Request for variant subtag fr 16th-c 17th-c Resubmitted!

CE Whitehead cewcathar at
Sat Jan 20 22:19:41 CET 2007

Hi again!

Doug my comments to your email are below; I guess I am clear to send a new 
>CE Whitehead <cewcathar at hotmail dot com> wrote:
>>Hi, did IETF reject my proposals for subtags then?  (fr, frm, 16siecle or 
>>1606Nict and 17siecle or 1694acad??)
>It's not IETF per se that accepts or rejects subtags, but rather the 
>Language Subtag Reviewer (Michael Everson) who is appointed by IETF, and 
>who was confirmed in that role by IESG on 2006-02-21.
>In any event, I believe Michael's last action on these requests was on 
>December 18:  "I will not accept either of these subtags unless associated 
>with one and only one prefix."  I don't recall whether your resubmitted 
>proposals still have the basic feature of associating the proposed subtags 
>with both "fr" and "frm".

Thanks for info.

I have not resubmitted the proposals since then.  I am asking permission to; 
I gather thought that I can from another list member's private email to me; 
so I'll get to that in a minute; there is just one prefix now with each 
subtag; I must await a macrolanguage tag for French before trying to 
associate any other prefix (which would be the macrolanguage tag)
>>If so I'm wondering if it would be appropriate to resubmit my request with 
>>  just two tags, one for the 16siecle (frm; I might use 1606Nict or maybe 
>>just refer to Montaigne's Essais in the tag with a date, 1690s or a name 
>>Montgne or Essais) and one for the 17siecle (fr) probably 1694acad for the 
>>17siecle and even a country code could be added!
>A country code, or rather a region subtag, can be added to any 
>non-generative tag.  This is recommended if and only if it help to identify 
>the language variety (which appears to be the case here).  This group does 
>not register region subtags proposed by individuals, only those guided by 
>ISO 3166 and UN M.49.

Well, for the French in France there is no regional tag that can be added!
I guess I remember reading somewhere back in the back of my mind that only 
variant subtags were acceptable which is the kind of tag I am asking for.
The variation across countries is actually not that great, except that 
probably most French in Americas would have elements of "moyen francais" in 
the 17th century whereas in France many texts created in the literary salon 
environment would not but other texts might (such as Gabrielle Suchon's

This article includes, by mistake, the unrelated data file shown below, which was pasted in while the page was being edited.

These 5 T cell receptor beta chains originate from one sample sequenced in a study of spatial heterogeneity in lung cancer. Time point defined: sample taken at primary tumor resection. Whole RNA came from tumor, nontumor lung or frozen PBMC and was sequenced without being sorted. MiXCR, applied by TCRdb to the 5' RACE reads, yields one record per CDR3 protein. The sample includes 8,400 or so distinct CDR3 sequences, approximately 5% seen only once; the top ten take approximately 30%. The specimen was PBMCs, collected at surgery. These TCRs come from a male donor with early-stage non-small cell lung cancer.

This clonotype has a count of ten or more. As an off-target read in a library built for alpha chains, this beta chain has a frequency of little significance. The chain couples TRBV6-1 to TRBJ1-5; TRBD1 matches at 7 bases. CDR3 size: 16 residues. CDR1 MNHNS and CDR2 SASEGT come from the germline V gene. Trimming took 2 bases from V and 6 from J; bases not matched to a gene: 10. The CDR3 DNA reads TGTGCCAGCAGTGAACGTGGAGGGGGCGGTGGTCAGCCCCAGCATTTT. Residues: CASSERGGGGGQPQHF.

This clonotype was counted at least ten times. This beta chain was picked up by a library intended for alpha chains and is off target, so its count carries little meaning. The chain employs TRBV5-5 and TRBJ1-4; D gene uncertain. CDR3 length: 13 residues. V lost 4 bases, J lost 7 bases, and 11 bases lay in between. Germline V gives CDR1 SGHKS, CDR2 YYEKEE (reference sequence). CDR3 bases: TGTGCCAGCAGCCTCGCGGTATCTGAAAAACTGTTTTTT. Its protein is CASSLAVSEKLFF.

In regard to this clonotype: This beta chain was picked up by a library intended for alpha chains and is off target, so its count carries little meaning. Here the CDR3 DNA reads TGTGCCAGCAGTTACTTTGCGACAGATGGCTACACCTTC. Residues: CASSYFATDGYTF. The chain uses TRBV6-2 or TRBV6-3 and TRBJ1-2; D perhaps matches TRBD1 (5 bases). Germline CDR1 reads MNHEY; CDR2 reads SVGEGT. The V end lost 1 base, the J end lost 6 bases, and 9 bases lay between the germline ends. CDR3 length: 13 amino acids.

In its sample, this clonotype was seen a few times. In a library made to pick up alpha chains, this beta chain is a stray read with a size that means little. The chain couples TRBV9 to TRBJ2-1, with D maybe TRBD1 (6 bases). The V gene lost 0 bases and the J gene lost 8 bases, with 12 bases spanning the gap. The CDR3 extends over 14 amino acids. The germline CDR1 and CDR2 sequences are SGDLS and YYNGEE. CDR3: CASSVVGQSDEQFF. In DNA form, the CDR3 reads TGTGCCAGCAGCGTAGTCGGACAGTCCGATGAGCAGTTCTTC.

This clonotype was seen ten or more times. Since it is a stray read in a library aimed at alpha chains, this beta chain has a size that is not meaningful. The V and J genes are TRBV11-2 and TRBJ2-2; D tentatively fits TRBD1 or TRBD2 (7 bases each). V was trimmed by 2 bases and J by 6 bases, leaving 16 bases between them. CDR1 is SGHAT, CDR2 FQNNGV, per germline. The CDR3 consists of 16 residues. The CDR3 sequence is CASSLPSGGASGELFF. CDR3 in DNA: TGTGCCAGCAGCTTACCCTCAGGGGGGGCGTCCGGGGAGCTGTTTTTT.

"Petit Traite" but the moyen francais elements here are perhaps not as 
strong; but here, someone has translated her into modern French:
""La liberté". (Traduction en français moderne, introduction et notes), Des 
femmes, Paris 1988"--
>>The subtag for the variant would in some way indicate that the language 
>>was in transition, which would make me happy!
>I don't know if there's any wording about this, but I'm a bit concerned 
>about how much transitional state can be captured in language tags. 
>Languages are always in transition, sometimes more so, sometimes less so.
>>I would not know how to take the issue up for macro language in any case, 
>>but feel a French macrolanguage would be a good idea but that is 
>>apparently outside of IETF's jurisdiction
>Macrolanguages are completely within the jurisdiction of ISO 639-3.  If you 
>feel they should broaden the scope of the macrolanguage concept to cover 
>early/middle/modern distinctions, you should take it up with them.

Thanks for this info on macrolanguages.  It is helpful.
A macrolanguage is one way to indicate that the early/middle/modern 
varieties are related and it can also indicate a relation between French and 
various Creoles/dialects; the issue comes when we look at dialects in the 
South like Provencal, Occitan, which are in some ways closer to Catalan (a 
dialect of Spain and Andorras too, Andorrras I think has been overlooked by 
the ca tag, but that is another issue)  and to Galllego (a dialect of 
Portugal?); and then at a dialect of the North, Breton, which is also 
classified as Celtic.
Otherwise, a macrolanguage would be a grand solution!

--C. E. Whitehead
cewcathar at

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